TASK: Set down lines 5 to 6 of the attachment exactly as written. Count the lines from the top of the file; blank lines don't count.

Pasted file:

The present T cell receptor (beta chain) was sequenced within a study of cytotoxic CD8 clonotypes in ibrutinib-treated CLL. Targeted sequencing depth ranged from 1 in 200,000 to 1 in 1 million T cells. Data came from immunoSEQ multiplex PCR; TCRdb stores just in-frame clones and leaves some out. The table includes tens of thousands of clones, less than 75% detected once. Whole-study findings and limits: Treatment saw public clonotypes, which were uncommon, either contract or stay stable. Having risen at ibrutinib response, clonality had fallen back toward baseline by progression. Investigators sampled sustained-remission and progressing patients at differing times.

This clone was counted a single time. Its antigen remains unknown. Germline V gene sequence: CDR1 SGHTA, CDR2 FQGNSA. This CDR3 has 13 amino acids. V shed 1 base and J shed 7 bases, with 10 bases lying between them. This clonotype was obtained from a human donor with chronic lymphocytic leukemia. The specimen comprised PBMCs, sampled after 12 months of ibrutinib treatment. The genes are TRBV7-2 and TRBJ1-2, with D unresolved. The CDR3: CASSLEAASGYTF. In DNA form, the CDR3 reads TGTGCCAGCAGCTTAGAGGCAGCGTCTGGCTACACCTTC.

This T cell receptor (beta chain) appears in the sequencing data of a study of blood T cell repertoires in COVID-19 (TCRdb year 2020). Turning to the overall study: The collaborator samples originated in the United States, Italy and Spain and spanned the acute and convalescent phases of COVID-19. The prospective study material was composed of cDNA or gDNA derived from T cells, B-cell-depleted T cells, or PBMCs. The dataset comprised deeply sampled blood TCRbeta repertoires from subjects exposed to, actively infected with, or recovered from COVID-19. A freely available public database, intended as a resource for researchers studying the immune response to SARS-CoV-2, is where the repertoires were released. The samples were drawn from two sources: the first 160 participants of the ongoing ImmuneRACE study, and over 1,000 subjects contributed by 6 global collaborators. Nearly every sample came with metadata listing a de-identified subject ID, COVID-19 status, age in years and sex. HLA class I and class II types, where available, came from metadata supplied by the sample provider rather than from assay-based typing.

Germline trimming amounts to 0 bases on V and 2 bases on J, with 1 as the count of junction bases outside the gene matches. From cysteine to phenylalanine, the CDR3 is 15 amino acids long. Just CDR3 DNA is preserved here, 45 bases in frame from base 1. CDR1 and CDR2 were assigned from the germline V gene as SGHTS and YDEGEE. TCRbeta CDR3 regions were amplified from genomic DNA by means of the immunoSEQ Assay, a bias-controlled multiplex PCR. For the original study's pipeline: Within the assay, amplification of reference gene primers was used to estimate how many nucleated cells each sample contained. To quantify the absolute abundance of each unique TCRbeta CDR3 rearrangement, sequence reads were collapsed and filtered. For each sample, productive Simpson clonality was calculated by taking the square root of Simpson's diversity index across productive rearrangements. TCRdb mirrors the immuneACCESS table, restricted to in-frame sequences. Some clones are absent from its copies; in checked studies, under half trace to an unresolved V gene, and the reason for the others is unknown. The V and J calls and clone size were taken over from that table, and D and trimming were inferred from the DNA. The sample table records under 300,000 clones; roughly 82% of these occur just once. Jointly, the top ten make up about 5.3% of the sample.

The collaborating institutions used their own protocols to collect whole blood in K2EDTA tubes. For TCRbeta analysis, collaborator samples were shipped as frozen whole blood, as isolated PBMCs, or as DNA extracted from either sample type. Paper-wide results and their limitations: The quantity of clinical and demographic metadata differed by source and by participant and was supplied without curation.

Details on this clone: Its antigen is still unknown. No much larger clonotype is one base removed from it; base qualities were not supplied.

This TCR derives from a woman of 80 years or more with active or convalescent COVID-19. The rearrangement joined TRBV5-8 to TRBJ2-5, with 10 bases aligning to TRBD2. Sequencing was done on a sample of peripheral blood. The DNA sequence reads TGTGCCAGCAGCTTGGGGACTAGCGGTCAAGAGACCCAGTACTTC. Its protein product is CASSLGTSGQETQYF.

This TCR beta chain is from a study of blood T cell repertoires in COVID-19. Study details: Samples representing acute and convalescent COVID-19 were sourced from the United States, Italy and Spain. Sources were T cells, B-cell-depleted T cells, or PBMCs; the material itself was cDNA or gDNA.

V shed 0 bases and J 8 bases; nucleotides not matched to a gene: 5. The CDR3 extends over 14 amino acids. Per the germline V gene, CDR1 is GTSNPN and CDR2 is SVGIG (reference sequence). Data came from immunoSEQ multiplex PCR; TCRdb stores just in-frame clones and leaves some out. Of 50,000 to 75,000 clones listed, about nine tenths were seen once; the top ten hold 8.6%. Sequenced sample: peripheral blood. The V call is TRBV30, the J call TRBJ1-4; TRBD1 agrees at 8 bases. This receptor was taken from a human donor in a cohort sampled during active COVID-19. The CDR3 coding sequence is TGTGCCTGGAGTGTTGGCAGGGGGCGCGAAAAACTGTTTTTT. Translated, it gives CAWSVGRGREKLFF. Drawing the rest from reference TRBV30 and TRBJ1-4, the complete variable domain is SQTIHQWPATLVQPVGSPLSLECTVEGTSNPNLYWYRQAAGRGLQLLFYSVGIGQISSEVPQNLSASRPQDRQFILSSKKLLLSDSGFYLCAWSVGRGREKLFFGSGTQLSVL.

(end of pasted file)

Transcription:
The collaborating institutions used their own protocols to collect whole blood in K2EDTA tubes. For TCRbeta analysis, collaborator samples were shipped as frozen whole blood, as isolated PBMCs, or as DNA extracted from either sample type. Paper-wide results and their limitations: The quantity of clinical and demographic metadata differed by source and by participant and was supplied without curation.

Details on this clone: Its antigen is still unknown. No much larger clonotype is one base removed from it; base qualities were not supplied.